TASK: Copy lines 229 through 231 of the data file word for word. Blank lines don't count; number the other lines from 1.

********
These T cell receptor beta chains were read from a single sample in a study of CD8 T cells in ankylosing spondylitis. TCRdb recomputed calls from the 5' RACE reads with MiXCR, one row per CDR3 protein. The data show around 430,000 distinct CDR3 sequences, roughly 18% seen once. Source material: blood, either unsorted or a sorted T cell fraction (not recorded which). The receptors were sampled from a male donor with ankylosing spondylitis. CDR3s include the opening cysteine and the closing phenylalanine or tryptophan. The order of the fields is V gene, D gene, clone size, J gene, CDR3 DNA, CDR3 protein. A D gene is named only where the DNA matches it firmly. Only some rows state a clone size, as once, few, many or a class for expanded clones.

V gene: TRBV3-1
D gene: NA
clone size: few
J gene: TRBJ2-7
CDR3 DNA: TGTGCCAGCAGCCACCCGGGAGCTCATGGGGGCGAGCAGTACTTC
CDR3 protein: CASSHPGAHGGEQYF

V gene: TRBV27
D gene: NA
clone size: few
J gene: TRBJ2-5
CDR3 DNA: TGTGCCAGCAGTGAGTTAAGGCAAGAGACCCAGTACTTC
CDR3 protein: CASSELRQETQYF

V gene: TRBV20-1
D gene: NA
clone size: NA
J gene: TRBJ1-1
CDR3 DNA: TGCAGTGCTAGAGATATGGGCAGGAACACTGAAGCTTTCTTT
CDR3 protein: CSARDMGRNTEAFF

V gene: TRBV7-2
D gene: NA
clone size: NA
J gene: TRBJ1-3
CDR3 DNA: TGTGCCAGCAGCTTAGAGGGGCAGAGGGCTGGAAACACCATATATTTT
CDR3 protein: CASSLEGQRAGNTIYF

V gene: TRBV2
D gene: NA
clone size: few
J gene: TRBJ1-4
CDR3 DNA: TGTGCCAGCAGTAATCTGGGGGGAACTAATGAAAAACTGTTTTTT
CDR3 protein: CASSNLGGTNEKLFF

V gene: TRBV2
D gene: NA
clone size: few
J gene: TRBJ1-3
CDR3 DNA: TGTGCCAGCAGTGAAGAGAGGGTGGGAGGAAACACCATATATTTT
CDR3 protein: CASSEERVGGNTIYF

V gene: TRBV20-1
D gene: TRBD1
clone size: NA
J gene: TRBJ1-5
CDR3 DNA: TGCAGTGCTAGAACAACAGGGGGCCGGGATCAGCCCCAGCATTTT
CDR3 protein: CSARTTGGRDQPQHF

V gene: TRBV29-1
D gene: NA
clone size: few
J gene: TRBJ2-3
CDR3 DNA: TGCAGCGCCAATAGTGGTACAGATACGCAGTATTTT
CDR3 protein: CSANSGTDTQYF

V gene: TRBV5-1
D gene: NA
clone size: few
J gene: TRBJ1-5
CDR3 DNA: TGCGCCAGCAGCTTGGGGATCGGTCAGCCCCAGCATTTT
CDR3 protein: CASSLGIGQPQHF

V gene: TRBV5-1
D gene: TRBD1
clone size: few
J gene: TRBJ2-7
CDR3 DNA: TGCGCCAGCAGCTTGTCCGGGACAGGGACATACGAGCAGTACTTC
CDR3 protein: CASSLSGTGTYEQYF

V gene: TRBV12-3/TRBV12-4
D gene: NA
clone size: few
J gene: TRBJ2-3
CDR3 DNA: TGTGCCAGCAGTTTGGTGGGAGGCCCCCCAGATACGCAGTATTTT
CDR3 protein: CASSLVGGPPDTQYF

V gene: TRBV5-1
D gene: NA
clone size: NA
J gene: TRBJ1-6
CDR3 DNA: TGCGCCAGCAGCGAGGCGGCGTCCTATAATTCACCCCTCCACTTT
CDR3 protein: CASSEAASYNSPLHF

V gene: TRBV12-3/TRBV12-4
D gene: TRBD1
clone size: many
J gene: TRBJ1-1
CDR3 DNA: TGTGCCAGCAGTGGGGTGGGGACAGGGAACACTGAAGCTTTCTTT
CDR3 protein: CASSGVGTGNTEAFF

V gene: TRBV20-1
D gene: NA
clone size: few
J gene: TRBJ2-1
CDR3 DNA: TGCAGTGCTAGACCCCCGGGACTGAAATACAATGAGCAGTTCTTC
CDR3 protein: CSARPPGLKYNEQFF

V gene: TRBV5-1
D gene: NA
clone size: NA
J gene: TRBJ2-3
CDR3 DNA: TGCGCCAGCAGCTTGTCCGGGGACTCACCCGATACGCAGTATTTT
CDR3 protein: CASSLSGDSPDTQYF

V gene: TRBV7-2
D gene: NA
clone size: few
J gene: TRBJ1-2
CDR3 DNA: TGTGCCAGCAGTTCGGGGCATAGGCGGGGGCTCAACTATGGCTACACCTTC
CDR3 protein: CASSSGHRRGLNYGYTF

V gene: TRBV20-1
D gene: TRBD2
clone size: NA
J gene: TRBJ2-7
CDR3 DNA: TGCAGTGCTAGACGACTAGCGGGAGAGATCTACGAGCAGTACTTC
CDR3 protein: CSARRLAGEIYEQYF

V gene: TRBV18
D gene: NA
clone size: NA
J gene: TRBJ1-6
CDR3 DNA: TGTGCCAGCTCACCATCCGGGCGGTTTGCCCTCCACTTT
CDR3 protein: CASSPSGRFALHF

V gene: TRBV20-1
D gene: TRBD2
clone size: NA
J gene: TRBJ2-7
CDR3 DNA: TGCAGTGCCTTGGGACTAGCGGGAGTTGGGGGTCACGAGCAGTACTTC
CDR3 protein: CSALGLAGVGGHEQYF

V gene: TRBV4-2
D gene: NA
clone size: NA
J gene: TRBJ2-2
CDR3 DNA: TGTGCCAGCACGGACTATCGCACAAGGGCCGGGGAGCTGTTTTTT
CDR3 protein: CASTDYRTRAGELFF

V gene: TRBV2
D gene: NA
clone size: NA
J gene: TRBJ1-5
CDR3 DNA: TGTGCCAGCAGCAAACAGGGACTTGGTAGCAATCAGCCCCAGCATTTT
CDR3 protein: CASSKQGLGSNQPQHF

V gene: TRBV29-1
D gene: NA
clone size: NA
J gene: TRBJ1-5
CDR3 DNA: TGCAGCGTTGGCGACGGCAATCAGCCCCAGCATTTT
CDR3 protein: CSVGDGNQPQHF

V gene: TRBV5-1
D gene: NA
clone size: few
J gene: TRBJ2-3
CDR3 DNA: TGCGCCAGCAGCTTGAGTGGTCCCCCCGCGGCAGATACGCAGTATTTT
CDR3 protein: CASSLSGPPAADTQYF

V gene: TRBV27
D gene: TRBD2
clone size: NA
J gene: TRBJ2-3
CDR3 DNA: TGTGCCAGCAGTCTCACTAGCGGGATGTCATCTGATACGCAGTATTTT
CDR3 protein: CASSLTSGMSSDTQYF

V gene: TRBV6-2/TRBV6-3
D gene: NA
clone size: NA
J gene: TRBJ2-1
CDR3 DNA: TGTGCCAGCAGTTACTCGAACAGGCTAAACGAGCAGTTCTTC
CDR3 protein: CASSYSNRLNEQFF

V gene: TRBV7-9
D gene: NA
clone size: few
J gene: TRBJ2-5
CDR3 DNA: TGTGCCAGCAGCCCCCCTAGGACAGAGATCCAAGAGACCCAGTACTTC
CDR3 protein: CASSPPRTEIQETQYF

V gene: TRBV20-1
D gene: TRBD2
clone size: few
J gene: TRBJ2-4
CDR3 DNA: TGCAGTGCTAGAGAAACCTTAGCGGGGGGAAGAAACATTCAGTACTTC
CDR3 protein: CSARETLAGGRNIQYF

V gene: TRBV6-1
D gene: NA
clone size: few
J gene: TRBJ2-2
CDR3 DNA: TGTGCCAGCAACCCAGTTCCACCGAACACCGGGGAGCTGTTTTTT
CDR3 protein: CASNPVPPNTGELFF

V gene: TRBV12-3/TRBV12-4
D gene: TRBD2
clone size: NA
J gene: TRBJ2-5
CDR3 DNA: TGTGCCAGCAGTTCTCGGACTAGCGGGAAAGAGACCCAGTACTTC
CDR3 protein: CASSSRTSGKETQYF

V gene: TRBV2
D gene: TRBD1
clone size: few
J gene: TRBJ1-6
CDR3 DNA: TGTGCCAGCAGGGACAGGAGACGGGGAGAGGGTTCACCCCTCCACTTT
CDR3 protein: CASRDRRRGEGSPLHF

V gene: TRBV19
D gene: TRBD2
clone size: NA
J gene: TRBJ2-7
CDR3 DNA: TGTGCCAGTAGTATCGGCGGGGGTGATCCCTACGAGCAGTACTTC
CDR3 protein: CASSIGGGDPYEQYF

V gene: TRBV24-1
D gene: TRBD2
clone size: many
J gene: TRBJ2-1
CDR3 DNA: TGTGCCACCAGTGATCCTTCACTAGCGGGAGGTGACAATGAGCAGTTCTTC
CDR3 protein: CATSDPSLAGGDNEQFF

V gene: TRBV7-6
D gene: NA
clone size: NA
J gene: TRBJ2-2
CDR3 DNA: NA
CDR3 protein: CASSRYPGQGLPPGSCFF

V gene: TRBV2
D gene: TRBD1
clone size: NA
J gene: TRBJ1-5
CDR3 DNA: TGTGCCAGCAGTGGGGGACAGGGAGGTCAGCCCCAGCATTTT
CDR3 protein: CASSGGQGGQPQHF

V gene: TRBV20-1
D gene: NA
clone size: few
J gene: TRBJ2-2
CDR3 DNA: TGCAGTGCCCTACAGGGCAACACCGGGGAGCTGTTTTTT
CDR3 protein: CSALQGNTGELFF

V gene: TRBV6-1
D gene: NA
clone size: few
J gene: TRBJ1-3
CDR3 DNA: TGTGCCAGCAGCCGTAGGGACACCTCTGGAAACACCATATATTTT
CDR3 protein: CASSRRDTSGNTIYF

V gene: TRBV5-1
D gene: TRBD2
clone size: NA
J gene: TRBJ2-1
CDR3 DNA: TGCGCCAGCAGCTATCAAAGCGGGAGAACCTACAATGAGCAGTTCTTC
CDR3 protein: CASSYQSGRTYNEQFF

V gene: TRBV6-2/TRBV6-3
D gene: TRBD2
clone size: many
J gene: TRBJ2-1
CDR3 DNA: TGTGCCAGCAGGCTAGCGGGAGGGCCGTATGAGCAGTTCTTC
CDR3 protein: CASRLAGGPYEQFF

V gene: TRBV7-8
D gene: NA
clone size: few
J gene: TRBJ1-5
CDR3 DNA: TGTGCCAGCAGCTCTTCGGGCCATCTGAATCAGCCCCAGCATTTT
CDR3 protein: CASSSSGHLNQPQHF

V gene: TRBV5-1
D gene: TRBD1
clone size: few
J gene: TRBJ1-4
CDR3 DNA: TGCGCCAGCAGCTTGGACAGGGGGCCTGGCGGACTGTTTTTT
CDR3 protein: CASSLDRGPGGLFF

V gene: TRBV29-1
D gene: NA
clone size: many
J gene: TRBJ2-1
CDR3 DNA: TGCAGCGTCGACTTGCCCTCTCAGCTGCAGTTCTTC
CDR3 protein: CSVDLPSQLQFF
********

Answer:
CDR3 protein: CASRLAGGPYEQFF

V gene: TRBV7-8
D gene: NA